Yes this was a college in the US. I think the colleges will bring opposing views to the campus as a part of their Lecture series. In fact, Notre Dame used to do it as well. I am not sure if they still do however. Often these speakers are invited by the student groups though.

I am interested in debates like this (and that’s why I like hanging out at CAF). I have learnt so much about different faiths but especially about the Catholic faith.

Cool. Is it recorded?

Christi pax,

Lucretius

Most of them are and I am sure can be found on Youtube. If I remembered the name of the priest maybe I could find it.

No I would not be upset. I would be thrilled if my child went to hear Trent Horn or Jimmy Akin debating an atheist. Young christians need that experience to teach them how to defend their faith. Hopefully your friend would have witnessed a christian who is well educated, has debating skills and expert at defending the faith from a rational, philosophical and historical perspective.

Our children NEED to be exposed to debates such as these and to Christian apologetics especially. Here’s why:

William Lane Craig on Teaching Kids Apologetics

Not only is apologetics vital to shaping our culture, but it also plays a vital role in the lives of individual persons. One such role will be strengthening believers. Contemporary Christian worship tends to focus on fostering emotional intimacy with God. While this is a good thing, emotions will carry a person only so far, and then he’s going to need something more substantive. Apologetics can help to provide some of that substance.

As I speak in churches around the country, I frequently meet parents who approach me after the service and say something like, “If only you’d been here to or three years ago! Our son [or our daughter] had questions about the faith which no one in the church could answer, and now he’s lost his faith and is far from the Lord.”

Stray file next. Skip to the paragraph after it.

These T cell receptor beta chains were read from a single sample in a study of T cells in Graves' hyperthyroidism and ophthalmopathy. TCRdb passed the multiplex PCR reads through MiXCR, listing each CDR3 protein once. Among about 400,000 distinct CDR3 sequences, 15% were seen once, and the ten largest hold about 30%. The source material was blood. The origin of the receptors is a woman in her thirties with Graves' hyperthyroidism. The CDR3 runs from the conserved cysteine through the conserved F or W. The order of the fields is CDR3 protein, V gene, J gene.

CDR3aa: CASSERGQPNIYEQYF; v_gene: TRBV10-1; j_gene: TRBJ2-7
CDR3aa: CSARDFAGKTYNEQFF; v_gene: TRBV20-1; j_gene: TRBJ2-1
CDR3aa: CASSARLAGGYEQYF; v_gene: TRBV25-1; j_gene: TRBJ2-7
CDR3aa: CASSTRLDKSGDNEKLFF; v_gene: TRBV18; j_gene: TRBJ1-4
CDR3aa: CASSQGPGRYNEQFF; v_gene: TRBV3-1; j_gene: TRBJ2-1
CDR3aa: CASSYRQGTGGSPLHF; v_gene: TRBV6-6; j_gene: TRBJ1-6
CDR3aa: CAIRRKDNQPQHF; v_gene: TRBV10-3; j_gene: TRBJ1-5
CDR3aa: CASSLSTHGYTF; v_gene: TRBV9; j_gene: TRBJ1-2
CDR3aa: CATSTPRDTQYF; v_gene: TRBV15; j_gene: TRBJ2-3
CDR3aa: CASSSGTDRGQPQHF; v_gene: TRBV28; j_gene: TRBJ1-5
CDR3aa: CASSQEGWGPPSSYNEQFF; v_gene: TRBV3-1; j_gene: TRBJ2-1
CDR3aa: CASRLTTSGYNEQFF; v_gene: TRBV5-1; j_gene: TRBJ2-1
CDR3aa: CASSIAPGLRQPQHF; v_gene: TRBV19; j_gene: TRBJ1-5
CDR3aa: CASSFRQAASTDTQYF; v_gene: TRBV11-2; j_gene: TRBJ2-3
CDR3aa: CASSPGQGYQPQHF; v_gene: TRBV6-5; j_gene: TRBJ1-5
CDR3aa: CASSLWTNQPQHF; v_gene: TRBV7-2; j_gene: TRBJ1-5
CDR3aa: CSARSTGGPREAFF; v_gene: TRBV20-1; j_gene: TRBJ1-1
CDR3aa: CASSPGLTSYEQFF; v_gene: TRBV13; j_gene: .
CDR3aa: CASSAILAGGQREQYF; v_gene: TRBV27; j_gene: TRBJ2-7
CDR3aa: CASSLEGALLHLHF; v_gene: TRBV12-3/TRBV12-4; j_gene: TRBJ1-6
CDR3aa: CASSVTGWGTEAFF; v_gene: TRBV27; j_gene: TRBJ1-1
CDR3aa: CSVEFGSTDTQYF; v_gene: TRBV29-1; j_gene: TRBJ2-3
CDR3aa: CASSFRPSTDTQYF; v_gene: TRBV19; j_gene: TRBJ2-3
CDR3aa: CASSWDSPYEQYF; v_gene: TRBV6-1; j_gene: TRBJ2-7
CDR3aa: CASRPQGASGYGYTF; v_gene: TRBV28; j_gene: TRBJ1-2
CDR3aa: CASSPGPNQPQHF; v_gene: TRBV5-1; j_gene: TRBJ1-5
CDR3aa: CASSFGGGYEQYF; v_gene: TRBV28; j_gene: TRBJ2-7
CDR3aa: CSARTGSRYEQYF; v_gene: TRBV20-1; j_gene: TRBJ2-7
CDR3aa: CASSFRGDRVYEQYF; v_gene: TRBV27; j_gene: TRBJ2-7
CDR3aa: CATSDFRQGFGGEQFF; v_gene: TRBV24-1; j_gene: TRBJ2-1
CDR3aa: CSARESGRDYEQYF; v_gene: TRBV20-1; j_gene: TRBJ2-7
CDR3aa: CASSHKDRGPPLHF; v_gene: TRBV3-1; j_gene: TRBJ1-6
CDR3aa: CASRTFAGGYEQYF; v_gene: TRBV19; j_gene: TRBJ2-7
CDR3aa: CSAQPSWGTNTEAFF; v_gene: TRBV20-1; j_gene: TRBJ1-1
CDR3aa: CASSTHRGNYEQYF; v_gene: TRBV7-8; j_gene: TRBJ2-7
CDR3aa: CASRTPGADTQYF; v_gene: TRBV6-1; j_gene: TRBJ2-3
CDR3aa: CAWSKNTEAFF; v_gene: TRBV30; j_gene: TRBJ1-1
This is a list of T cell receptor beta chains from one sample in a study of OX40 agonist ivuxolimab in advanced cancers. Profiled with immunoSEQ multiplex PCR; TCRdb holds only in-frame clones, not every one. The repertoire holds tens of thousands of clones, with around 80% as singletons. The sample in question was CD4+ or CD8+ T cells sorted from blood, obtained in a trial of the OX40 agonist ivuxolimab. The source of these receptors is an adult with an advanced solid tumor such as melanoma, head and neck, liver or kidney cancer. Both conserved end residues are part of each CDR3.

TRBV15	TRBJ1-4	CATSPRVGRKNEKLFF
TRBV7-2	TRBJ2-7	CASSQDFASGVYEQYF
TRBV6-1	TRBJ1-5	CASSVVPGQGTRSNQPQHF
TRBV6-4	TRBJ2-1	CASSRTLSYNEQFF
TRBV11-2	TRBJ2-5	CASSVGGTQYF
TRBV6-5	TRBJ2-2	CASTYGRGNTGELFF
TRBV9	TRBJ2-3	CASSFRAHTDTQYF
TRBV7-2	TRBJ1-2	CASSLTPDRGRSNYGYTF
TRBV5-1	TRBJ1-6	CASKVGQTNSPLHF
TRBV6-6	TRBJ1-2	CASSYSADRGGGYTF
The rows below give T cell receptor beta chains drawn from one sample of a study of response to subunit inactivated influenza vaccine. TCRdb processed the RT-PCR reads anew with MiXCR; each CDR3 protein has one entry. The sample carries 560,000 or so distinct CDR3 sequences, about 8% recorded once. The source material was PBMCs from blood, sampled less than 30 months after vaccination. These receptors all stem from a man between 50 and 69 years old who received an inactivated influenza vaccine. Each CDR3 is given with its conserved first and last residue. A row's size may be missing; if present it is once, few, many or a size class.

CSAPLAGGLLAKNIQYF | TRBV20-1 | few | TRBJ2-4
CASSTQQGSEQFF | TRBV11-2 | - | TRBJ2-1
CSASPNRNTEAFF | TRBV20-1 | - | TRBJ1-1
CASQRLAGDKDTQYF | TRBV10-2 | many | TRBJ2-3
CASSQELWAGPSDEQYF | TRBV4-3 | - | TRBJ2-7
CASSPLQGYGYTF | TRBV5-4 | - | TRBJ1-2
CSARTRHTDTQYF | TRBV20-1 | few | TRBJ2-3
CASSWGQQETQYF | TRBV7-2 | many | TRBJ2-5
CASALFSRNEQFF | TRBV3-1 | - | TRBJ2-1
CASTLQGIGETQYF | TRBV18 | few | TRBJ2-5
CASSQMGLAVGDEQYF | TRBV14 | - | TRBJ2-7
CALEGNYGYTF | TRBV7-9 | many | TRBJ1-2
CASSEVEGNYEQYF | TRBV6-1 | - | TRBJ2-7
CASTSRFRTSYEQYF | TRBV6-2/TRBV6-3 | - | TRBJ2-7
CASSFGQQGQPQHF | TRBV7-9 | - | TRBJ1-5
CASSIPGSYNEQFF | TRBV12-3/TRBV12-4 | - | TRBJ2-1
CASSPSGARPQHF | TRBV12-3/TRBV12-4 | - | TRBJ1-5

It just breaks my heart to meet parents like this. Unfortunately, their experience is not unusual. In high school and college, Christian teenagers are intellectually assaulted with every manner of non-Christian worldview coupled with an overwhelming relativism. If parents are not intellectually engaged with their faith and do not have sound arguments for Christian theism and good answers to their children’s questions, then we are in real danger of losing our youth. It’s no longer enough to teach our children Bible stories; they need doctrine and apologetics. Frankly, I find it hard to understand how people today can risk parenthood without having studied apologetics.

Unfortunately, our churches have largely dropped the ball in this area. It’s insufficient for youth groups and Sunday school classes to focus on entertainment and simpering devotional thoughts. We’ve got to train our kids for war. We dare not send them out to public high school and university armed with rubber swords and plastic armor. The time for playing games is past. (William Lane Craig, Reasonable Faith, p. 19)

I would not be upset at all.

Christianity is eminently defensible.

Apologia for it needs to be broadcast, to be sure.

I would love to see a debate like that at my school. I’m at a community college, though, so it probably won’t happen.:frowning: It is important to know both sides of an argument. Although, if the person’s faith is shaky at the time, it might not as good of an idea.

I’ve watched a lot of debates between different beliefs on YouTube. They give me an opportunity to learn and direction for more research.

Blessings!

Rita

DISCLAIMER: The views and opinions expressed in these forums do not necessarily reflect those of Catholic Answers. For official apologetics resources please visit www.catholic.com.